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I’ve had enough of Donnie Earl Dipstick at 5 a.m.!

op frThough I will wear one sometimes as a “fashion statement,” on most days I do not wear a watch. I don’t really need to wear one. Everywhere I look, I see the time of day. In fact, no matter where I go or how hard I try, I cannot seem to escape the passage of time. It’s on my cell phone. It’s on the oven AND the microwave in our kitchen. It’s on the dashboard of my car. It’s on my computer screen, lurking down in the right hand corner.

As a teacher, I most assuredly do not need a timepiece. Everyday, the world around us changes so fast it seems we ought to be strapped into something to avoid being flung into orbit. Simple tasks become complicated burdens. I have been known to stare at gas pumps in astonishment, looking at the assortment of options spelled out for me on the pump and the equally astonishing assortment of cards in my wallet, trying to figure it all out as if it were a column in the second round of Jeopardy. Do I want to pay inside? Pay out here with credit? Where is the button for debit? How do I qualify for the three-cent-per gallon discount?


Things change, yes. But students don’t. From the very dawn of education, students have always been reliable indicators of what time class ends. For example, if a class is scheduled to end at 11 a.m., at precisely 10:59 a.m., regardless of what else may be happening in the classroom, students will begin the ritualistic process of shuffling all papers on their desk into a neat pile, unzipping backpacks with more verve (and noise) than the average teacher feels is necessary, and stuffing all desktop materials into said backpack in a manner that falls somewhere between matter-of-fact and aggressive. By the time their backpacks are zipped up again, it will be exactly 11 am. Class is over. I know what time it is.

Why then, am I suddenly living in a state of constant confusion in my own home, surrounded by all of these various clocks? Answer: I live with a deranged (but very beautiful and charming) person, a person whose sense of time does not conform exactly to most people’s sense of time. Most people do their best to ensure that all of THEIR timepieces are set as precisely as possible to reflect the accurate time of day. This gives them a sense of confidence and stability in the world around them, enabling them to get to work on time and avoid being late for any important appointments or social engagements.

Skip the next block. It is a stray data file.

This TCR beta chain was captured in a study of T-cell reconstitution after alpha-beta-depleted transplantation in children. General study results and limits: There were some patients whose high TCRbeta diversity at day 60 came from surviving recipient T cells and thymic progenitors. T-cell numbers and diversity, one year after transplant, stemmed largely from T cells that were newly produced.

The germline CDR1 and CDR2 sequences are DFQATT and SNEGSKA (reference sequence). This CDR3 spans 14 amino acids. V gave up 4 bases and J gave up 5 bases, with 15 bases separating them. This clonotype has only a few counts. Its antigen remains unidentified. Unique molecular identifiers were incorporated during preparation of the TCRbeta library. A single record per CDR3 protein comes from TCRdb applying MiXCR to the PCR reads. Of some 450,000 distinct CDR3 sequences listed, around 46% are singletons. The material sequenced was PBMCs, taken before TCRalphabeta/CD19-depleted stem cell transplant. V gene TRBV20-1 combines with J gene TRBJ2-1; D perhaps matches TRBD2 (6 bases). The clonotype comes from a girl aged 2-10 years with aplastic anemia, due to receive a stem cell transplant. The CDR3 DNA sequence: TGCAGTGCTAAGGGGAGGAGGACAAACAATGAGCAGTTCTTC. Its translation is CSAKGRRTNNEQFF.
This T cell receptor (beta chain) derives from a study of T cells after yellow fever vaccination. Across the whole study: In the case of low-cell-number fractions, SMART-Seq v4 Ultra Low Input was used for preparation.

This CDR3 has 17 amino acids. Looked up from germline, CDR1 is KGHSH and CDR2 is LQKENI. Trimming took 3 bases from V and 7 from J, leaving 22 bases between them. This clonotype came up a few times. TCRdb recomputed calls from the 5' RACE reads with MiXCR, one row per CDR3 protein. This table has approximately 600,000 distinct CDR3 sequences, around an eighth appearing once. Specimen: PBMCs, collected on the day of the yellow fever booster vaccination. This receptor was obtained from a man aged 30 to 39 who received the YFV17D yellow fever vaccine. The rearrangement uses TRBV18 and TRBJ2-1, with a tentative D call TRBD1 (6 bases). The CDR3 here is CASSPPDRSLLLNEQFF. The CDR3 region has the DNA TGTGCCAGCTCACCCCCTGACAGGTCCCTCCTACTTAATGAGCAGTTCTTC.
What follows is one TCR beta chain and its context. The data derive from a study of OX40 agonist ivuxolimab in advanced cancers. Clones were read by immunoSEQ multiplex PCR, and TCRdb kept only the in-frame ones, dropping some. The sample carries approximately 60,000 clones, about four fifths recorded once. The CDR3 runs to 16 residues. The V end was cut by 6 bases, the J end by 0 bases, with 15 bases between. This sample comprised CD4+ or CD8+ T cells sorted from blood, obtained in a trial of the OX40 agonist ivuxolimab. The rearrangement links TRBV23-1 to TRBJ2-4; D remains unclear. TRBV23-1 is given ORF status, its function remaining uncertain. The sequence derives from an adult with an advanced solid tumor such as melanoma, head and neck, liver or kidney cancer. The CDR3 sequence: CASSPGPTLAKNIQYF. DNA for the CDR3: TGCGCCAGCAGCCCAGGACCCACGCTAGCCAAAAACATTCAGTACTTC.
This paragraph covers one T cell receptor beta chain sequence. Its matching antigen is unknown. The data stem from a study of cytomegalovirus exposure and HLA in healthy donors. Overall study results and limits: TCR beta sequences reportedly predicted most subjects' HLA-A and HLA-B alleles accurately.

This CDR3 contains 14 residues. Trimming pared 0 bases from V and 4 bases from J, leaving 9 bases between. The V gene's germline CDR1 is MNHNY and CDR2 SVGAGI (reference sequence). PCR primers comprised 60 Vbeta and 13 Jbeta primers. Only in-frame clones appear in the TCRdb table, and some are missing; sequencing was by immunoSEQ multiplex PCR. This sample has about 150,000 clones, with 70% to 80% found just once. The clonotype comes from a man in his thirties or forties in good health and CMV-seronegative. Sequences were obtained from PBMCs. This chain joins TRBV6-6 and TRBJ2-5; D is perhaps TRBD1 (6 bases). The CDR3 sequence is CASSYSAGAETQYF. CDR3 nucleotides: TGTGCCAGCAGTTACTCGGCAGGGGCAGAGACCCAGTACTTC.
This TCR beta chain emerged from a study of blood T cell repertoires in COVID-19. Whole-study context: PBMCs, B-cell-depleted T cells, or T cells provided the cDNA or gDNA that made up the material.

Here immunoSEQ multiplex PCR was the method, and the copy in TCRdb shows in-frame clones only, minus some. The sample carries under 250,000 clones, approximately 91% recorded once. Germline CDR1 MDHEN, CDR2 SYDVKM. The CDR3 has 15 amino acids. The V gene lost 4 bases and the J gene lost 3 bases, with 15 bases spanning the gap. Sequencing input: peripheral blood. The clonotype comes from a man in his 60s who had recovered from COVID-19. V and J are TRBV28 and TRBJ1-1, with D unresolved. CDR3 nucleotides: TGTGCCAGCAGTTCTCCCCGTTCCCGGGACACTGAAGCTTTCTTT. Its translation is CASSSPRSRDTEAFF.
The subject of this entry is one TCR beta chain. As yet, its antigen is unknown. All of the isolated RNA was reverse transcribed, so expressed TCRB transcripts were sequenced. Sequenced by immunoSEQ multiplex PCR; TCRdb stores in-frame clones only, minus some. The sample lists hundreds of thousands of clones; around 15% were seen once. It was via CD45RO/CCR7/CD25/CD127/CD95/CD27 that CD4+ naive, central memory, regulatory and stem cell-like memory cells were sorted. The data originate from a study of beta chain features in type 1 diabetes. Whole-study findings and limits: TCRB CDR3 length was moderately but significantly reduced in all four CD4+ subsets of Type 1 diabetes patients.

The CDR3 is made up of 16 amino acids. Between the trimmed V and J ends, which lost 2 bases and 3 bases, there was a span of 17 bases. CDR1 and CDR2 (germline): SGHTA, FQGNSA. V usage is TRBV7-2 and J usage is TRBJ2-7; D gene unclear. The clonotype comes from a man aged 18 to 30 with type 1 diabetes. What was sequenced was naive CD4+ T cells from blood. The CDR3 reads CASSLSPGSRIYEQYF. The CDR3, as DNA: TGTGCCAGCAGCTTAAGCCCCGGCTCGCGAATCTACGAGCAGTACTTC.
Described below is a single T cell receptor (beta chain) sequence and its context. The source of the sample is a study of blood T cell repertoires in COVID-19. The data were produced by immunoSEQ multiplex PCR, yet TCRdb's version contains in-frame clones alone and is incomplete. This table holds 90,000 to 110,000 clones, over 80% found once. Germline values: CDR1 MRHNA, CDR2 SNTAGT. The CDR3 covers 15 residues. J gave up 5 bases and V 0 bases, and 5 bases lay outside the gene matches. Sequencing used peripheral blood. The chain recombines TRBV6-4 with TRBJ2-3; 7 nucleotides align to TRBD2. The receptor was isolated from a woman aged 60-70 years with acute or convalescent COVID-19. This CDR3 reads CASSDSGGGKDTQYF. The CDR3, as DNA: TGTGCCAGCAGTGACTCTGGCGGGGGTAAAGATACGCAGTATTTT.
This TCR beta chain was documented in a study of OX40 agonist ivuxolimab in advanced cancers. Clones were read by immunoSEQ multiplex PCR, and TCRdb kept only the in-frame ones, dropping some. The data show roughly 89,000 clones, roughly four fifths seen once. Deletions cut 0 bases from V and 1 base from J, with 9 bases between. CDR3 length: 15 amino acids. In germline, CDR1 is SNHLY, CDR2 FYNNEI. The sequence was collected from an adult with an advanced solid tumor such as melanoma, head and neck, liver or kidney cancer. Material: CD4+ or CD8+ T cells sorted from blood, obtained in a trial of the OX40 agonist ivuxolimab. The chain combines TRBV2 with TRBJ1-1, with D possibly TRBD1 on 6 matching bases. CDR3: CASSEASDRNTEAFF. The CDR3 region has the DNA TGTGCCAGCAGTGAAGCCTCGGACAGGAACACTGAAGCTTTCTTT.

For my wife, knowing the “correct” time offers no such comfort. For curious reasons that, for all I know, may be cosmic or even congenital, the woman does not process time the way most people do. If it is 7:15 a.m. and she needs to be somewhere by 8 a.m., she will do whatever is necessary to make sure that she arrives there by 8 a.m., everything measured out as carefully as ingredients in a cake recipe. But even if every step falls perfectly into place, she will arrive not one minute earlier than 8:20. I have watched this play out again and again over the past few years, and I simply cannot figure it out. It is not logical, but it is a fact. She’s the 20-minutes-late person. There may be more than one. I’m pretty sure it’s a cult.

But now she’s getting out of that cult. A few months back, without telling me about it, she decided to take some dramatic steps to treat her 20-minutes-late condition. The first thing she did was set the time on every clock in our house 35 minutes early. Why 35 and not 20? I have no idea, unless 25-minute late people have developed their own mathematics to go along with their own sense of time. More likely, she just enjoys the 15-minute cushion.

The next step — and this is the one I really hate — is that she sets the alarm clock to go off at approximately 5 a.m. — so that she will be able to hit the snooze button about 14 times, before finally rising at 6:30 am. Each morning, I am yanked out of sleep by the grating, eardrum-piercing, whiny caterwauling of some George Jones wannabe on KISS FM singing about a Fourth of July picnic or his long lost daddy or some other nonsense a sleeping man should not have to hear at 5 a.m. All on a scratchy transistor radio turned loud enough to rattle plates in china closets from here to Nashville.

I don’t mind being disoriented. I am used to that. I’ve had years of practice. But I do mind having Donnie Earl Dipstick waking me up every morning singing country cornbread clichés in my ear. So here is the compromise. If she will stop torturing me with four or five alarm snoozes punctuated by patches of those terrible country music songs, I will wait another year or two on my lifelong goal of buying a saxophone and learning how to play all the songs on my John Coltrane records, practicing for a couple of hours each night while she’s trying to watch Downton Abbey, or trying to read a book under layers of quilts and comforters while wearing earmuffs.

I might play even longer, since, in our house, it is so easy to lose track of time.

(Chris Cox is a writer and teacher who lives in Haywood County. He can be reached at This email address is being protected from spambots. You need JavaScript enabled to view it..)

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